Clearview AI has been sued by the American Civil Liberties Union for scraping billions of photos from public social media profiles to train its facial recognition system without the explicit consent of the people.
The lawsuit, filed at Cook County Circuit Court, Illinois on Thursday, claims that Clearview violated the state ‘s strict Biometric Information Privacy Act (BIPA). Whether in the form of fingerprints or photographs, companies operating in Illinois must obtain explicit consent from individuals when collecting their biometric data.
“Clearview has violated and continues to violate the BIPA rights of Plaintiffs’ members, clients, and program participants and other Illinois residents at staggering scale,” the lawsuit claimed.
“Using face recognition technology, Clearview has captured more than three billion faceprints from images available online, all without the knowledge – much less the consent – of those pictured.”
Clearview, a startup based in New York, made headlines in January when it was revealed that by downloading pictures of people from public pages on sites like Facebook, YouTube, Venmo, Instagram and Twitter, they amassed a database of three billion images.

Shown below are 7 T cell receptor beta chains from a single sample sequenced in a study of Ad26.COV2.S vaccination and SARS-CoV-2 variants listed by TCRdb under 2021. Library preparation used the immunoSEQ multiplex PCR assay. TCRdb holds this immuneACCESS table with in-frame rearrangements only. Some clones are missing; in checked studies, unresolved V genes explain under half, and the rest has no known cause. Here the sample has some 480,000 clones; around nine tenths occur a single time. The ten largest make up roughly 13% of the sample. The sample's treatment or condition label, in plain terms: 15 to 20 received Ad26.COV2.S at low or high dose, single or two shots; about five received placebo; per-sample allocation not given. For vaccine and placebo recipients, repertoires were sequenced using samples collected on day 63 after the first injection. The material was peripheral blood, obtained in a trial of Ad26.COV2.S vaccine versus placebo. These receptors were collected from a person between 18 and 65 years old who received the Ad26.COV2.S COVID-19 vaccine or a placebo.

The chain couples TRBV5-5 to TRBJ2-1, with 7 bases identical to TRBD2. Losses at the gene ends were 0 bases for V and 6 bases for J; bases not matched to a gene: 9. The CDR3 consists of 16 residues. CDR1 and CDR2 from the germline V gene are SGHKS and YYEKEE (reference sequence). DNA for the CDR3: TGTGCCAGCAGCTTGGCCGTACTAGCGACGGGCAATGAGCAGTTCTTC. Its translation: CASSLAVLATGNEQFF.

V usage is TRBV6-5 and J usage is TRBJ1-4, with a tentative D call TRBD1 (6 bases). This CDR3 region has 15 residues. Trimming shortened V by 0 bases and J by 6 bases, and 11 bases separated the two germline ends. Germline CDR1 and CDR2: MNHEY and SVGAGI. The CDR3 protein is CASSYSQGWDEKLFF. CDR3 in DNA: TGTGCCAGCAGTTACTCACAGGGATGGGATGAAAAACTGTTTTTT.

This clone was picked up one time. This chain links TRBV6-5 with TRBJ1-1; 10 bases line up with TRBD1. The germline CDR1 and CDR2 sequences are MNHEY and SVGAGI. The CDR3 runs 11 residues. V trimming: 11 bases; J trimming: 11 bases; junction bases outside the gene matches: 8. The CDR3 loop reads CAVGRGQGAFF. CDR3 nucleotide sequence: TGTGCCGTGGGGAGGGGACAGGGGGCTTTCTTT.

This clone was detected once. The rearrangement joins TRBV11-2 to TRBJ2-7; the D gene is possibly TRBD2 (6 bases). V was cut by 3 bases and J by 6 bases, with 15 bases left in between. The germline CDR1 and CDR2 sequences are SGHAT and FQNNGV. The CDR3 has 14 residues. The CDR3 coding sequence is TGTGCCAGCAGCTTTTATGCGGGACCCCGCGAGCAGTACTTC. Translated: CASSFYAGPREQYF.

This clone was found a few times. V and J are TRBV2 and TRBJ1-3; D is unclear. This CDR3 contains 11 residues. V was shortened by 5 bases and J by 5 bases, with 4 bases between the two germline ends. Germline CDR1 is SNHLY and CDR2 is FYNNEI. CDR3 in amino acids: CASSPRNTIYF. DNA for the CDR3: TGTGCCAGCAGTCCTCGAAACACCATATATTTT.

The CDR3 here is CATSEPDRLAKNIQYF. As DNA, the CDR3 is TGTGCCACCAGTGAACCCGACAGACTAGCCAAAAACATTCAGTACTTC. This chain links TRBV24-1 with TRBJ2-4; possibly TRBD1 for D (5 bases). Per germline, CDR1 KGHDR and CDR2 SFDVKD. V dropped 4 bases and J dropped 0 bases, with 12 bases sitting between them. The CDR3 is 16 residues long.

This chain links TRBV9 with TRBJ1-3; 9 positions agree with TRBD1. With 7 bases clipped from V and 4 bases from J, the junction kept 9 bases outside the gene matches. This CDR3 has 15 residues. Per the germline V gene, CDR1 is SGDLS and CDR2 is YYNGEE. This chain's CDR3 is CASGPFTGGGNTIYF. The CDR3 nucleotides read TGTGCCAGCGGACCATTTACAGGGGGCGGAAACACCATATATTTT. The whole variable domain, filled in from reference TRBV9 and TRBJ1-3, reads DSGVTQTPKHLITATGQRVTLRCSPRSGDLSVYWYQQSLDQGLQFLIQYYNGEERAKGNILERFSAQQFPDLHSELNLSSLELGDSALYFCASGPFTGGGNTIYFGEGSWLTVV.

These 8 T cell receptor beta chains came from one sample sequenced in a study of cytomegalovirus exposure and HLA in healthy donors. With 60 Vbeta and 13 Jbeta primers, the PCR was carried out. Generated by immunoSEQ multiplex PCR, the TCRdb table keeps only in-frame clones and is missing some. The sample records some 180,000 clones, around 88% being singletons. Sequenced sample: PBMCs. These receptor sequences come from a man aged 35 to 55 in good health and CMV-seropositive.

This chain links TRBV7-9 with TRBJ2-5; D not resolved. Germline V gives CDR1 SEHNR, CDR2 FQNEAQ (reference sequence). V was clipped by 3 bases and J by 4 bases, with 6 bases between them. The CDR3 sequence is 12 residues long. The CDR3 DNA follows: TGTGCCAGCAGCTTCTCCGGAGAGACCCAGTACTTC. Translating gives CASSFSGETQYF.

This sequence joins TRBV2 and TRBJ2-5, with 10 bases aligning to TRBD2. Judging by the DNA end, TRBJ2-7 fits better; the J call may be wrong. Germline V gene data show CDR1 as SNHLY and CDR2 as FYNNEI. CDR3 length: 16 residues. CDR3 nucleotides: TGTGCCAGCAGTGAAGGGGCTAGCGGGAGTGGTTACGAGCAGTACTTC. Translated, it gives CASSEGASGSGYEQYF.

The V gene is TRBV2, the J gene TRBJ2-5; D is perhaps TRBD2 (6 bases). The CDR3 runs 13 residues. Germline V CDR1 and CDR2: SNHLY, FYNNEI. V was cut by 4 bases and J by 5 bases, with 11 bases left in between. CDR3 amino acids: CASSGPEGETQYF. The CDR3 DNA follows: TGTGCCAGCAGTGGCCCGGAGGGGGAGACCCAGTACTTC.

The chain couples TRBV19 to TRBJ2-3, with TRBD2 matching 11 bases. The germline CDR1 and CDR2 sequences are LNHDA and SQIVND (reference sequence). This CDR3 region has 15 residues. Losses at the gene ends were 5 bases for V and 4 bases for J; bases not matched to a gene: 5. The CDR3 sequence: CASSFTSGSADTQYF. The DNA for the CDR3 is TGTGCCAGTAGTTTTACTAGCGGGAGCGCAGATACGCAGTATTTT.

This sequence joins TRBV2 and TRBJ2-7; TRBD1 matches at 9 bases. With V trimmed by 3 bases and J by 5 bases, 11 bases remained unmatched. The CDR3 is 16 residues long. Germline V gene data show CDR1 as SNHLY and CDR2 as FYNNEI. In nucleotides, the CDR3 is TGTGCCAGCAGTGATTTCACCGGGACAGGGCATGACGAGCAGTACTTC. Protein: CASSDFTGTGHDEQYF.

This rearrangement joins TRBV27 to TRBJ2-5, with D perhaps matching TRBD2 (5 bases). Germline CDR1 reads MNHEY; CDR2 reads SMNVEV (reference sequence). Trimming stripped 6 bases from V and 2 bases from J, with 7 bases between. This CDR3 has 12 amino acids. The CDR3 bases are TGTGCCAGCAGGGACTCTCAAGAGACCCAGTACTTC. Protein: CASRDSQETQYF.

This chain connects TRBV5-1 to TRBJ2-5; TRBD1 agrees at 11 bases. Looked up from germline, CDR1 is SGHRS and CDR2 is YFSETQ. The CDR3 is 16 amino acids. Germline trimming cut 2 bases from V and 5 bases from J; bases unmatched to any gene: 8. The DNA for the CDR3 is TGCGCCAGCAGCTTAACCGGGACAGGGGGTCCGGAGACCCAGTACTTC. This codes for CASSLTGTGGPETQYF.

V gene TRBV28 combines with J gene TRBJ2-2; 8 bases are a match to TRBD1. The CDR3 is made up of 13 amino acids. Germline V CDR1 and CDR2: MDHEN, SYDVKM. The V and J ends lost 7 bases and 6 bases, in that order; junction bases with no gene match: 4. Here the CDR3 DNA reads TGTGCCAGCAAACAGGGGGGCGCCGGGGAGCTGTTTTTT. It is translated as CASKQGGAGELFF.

The dataset was used to train facial recognition algorithms so that when images are fed into Clearview ‘s system, say from a CCTV camera, the code looks for a match, and if found, it spits out everything it knows about that person: their pictures harvested, and the URLs to the source pages that typically contain more personal information, such as names and contact details.
A hacker broke into Clearview ‘s systems and revealed its customer list, which included US household staples such as Macy’s, Walmart, Wells Fargo, Bank of America and some universities.
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Clearview’s lawyer Tor Ekeland told The Register: “Clearview AI is a search engine that uses only publicly available images accessible on the internet. It is absurd that the ACLU wants to censor which search engines people can use to access public information on the internet. The First Amendment forbids this.”